The official student newspaper of The Hockaday School

The Fourcast

The official student newspaper of The Hockaday School

The Fourcast

The official student newspaper of The Hockaday School

The Fourcast

Conversations about conservation
News
Conversations about conservation
Sophia Lou, Staff Writer • February 20, 2024

Junior Cassidy Golden and her APES class trek through the forest, observing the switchgrass, yellow Indian grass, little blue stem, and big blue...

Jade
Lipstick and Ledgers
Aadhya Yanamadala and Shifa Irfan January 25, 2024

Women in Finance: A History  It can be perceived that women have historically been pushed out of the financial world. However, that notion...

Deborah Monahan and Maria Cendejas pose for a photo in the midst of the chaos of their day.
Jade
Wonderful Women in Maintenance
Melinda Hu and Sarah Moskowitz January 22, 2024

When walking into Hockaday each morning, we are lucky to be surrounded by the impeccable cleanliness of our facilities and buildings. Kathy...

An anniversary to remember
An anniversary to remember
December 15, 2023
Junior takes the digital SAT.
Switching up the SAT
December 15, 2023
Graphic by Carys Braun 25
Pour Choices
December 15, 2023

One Year Later: A Recap on the Race for the 2016 Presidency

One+Year+Later%3A+A+Recap+on+the+Race+for+the+2016+Presidency

Throughout this election cycle, the American populace has seen six Democrats and 17 Republicans vie for their party’s nomination, and one by one these presidential hopefuls have suspended their campaign, leaving just three survivors to compete.

Donald Trump – How did we get here?

Donald Trump, the presumptive Republican nominee, has defeated his competition through unprecedented tactics of Twitter battles, fantastical proclamations and plans to build walls, bar Muslims and bomb oil fields.

Just over a year ago, Trump came before a crowd in his gold-plated Trump Tower in New York City to announce his candidacy, completely straying from his script and outlining his plan to “make America great again.”

Most political pundits dismissed his candidacy as an attempt to garner more attention for his reality show, “The Apprentice,” or to increase his personal wealth.

The Democratic National Committee spokeswoman Holly Shulman released a statement that said, “Today, Donald Trump became the second major Republican candidate to announce for president in two days. He adds some much-needed seriousness that has previously been lacking from the GOP field, and we look forward to hearing more about his ideas for the nation.”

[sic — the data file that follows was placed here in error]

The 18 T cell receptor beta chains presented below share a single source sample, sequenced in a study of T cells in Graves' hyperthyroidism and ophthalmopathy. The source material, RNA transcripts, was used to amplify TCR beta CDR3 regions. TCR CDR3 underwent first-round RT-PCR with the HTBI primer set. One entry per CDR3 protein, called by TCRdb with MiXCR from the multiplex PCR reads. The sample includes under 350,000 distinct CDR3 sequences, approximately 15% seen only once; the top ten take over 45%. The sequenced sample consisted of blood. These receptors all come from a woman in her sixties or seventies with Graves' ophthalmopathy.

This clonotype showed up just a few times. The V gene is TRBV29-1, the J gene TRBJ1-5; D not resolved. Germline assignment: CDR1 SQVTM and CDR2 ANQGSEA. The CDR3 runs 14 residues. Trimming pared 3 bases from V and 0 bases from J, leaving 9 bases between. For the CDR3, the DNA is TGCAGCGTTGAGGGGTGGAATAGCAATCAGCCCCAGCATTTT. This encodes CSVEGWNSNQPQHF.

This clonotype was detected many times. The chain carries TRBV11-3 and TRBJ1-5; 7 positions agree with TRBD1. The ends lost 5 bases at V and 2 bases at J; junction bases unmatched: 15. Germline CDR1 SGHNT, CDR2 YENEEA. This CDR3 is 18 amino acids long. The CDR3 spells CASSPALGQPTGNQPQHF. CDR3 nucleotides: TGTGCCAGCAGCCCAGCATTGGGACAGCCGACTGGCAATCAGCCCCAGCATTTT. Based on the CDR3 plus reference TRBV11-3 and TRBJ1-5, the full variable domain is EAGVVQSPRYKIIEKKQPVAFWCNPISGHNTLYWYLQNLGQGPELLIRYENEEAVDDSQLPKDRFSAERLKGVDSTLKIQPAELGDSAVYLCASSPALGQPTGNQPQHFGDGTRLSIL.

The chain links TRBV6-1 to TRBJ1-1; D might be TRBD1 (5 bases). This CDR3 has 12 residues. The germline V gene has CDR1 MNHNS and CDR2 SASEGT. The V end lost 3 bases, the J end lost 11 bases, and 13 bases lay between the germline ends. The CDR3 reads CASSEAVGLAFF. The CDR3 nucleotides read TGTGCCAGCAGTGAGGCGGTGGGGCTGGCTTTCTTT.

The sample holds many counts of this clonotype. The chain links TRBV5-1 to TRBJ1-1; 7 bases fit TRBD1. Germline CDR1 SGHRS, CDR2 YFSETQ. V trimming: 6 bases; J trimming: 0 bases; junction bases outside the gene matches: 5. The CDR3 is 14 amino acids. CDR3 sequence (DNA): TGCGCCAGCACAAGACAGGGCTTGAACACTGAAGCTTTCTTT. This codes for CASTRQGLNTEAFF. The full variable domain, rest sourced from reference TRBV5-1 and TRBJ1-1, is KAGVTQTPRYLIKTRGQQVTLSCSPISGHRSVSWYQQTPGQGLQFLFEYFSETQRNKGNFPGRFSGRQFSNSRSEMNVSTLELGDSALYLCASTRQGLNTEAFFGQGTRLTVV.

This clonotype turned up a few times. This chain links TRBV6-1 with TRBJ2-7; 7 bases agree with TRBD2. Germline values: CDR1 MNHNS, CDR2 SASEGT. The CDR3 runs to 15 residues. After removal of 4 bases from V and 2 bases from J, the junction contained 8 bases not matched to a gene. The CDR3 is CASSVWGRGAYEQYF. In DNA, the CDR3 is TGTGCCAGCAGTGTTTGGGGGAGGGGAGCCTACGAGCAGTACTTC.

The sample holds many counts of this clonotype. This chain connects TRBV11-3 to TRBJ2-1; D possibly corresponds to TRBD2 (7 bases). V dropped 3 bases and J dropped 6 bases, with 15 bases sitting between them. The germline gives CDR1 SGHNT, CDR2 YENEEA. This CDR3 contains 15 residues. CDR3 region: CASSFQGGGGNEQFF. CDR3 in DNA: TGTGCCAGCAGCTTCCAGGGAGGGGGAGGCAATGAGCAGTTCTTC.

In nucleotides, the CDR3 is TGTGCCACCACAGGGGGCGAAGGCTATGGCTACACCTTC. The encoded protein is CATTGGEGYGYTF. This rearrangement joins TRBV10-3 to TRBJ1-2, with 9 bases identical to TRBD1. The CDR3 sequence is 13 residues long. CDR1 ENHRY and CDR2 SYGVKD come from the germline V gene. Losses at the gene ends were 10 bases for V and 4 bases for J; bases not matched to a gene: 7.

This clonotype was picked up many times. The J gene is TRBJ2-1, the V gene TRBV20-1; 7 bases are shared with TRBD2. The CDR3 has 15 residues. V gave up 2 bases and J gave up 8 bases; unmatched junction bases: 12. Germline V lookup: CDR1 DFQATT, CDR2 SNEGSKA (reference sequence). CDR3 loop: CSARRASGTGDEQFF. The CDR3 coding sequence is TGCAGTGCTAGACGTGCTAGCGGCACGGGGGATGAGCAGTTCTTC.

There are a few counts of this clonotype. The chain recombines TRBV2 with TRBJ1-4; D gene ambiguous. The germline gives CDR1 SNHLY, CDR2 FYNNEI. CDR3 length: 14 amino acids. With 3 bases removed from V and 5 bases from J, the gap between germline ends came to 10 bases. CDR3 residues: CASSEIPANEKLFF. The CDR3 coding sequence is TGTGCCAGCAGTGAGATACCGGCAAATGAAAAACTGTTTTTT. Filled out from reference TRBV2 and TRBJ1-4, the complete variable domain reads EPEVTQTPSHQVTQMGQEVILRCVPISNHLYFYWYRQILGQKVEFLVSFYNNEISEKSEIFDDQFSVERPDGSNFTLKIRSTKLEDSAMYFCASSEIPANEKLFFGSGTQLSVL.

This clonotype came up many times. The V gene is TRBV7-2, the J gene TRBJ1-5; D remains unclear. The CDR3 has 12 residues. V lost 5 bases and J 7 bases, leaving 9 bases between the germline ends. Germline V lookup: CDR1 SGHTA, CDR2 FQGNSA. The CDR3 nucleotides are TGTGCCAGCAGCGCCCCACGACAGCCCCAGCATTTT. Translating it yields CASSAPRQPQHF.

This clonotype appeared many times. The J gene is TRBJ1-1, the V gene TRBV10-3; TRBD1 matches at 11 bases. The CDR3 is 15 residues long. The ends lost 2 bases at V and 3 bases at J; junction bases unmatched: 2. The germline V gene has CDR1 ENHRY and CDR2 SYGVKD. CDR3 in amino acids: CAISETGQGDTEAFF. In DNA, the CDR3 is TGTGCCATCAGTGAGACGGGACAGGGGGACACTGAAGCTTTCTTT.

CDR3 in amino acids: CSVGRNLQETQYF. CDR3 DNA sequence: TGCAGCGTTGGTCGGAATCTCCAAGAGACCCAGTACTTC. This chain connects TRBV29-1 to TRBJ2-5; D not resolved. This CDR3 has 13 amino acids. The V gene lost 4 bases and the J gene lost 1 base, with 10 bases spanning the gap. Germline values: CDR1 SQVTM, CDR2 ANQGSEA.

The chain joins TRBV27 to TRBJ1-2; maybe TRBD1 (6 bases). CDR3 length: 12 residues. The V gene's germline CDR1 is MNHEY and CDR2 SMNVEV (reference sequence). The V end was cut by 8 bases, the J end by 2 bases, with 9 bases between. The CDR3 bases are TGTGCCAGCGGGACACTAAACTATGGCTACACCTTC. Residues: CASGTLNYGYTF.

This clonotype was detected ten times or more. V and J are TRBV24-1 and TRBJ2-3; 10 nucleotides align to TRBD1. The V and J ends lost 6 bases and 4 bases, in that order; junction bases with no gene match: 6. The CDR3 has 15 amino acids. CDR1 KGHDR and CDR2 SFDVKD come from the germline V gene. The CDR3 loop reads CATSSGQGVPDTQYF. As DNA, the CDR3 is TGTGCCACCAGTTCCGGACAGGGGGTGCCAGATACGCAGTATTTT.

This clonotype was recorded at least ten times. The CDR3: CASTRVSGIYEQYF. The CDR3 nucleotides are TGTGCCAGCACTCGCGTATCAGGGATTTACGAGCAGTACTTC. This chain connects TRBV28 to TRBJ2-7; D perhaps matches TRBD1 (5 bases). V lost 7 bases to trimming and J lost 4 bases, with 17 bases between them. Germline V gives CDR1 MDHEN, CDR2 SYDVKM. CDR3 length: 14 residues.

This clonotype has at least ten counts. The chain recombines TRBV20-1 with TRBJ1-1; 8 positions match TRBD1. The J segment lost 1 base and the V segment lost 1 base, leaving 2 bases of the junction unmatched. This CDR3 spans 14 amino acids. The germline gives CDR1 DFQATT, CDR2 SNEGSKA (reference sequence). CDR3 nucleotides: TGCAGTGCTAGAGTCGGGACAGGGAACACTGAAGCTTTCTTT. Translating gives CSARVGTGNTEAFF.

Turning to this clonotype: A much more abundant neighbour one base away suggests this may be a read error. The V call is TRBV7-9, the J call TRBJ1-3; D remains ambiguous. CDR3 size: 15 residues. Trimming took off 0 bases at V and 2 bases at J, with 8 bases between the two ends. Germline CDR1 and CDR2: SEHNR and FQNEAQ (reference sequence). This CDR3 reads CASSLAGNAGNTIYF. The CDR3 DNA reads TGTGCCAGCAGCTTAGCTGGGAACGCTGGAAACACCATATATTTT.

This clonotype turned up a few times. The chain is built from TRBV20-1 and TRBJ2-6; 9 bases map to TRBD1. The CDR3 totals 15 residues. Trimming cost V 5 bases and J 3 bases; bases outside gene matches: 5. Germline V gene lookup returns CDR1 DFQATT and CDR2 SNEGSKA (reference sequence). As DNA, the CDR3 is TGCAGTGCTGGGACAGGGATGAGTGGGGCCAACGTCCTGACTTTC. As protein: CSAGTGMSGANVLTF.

So, how did Trump go from a outlandish joke to the leading Republican candidate? The answer is highly contested, as differing political scientists offer their best guess at how a media mogul defeated a Bush, a young and exciting rising star from the swing state of Florida and governors galore.

One truth most pundits agree upon is the success he has with his base of white, blue-collar, uneducated males. These men, angry with their lack of personal economic growth, find comfort in Trump’s plan to eradicate the “enemies” he has created to explain this lack of financial success: the Chinese, immigrants and Muslims.

Another aspect of this election cycle that has greatly contributed to Trump’s success is the amount of free media coverage he receives. Although Trump has only spent about $10 million in advertising (comparatively, Jeb Bush spent $82 million and Marco Rubio spent $55 million), he has received about $2 billion of free media coverage, according to the New York Times.

Thus, Trump’s indignant message and ample media coverage have catapulted this mogul to July’s Republican National Convention in Cleveland. While he has already defeated 16 Republicans for the nomination, he still has one more battle fight in November.

The race is over between Clinton and Sanders but Bernie just won’t stop
As of June 6, the Associated Press, along with several other news outlets, announced that Hillary Clinton had won the necessary delegates to clinch the nomination.

However, Senator Sanders did not concede; instead, he competed in the June 7 primaries, including those in California, New Jersey, New Mexico and the Dakotas. That night, Clinton won 391 delegates and Sanders won 303.

The Sanders team hoped that the Vermont Senator could win California due to its young and far left population, and Sanders himself practically moved to the Golden State, holding 27 forums and rallies in May. So when Clinton won by 10 percent, many expected Sanders to finally drop out and endorse Clinton, but Sanders proved his campaign would not stop until the Democratic National Convention whether he could win or not.

While Sanders continues to fight for the nomination, Clinton has turned her eye towards the general election and trying to defeat her opponent, a social-media master. Her campaign (and tweets) has turned harsher to show that Clinton will not tolerate Trump’s offensive words.

After President Barack Obama endorsed Clinton for president, Trump tweeted, “Obama just endorsed Crooked Hillary. He wants four more years of Obama—but nobody else does!”

Clinton fired back, “Delete your account.” While jokes were made regarding Clinton’s missing emails, this tweet garnered significant media coverage and pundits noted that Clinton’s team will not let Trump bully them.

As she moves forward, with endorsements from Vice President Joe Biden and Senator Elizabeth Warren, Clinton worries less about winning over Democrats and more about moderate Republicans.

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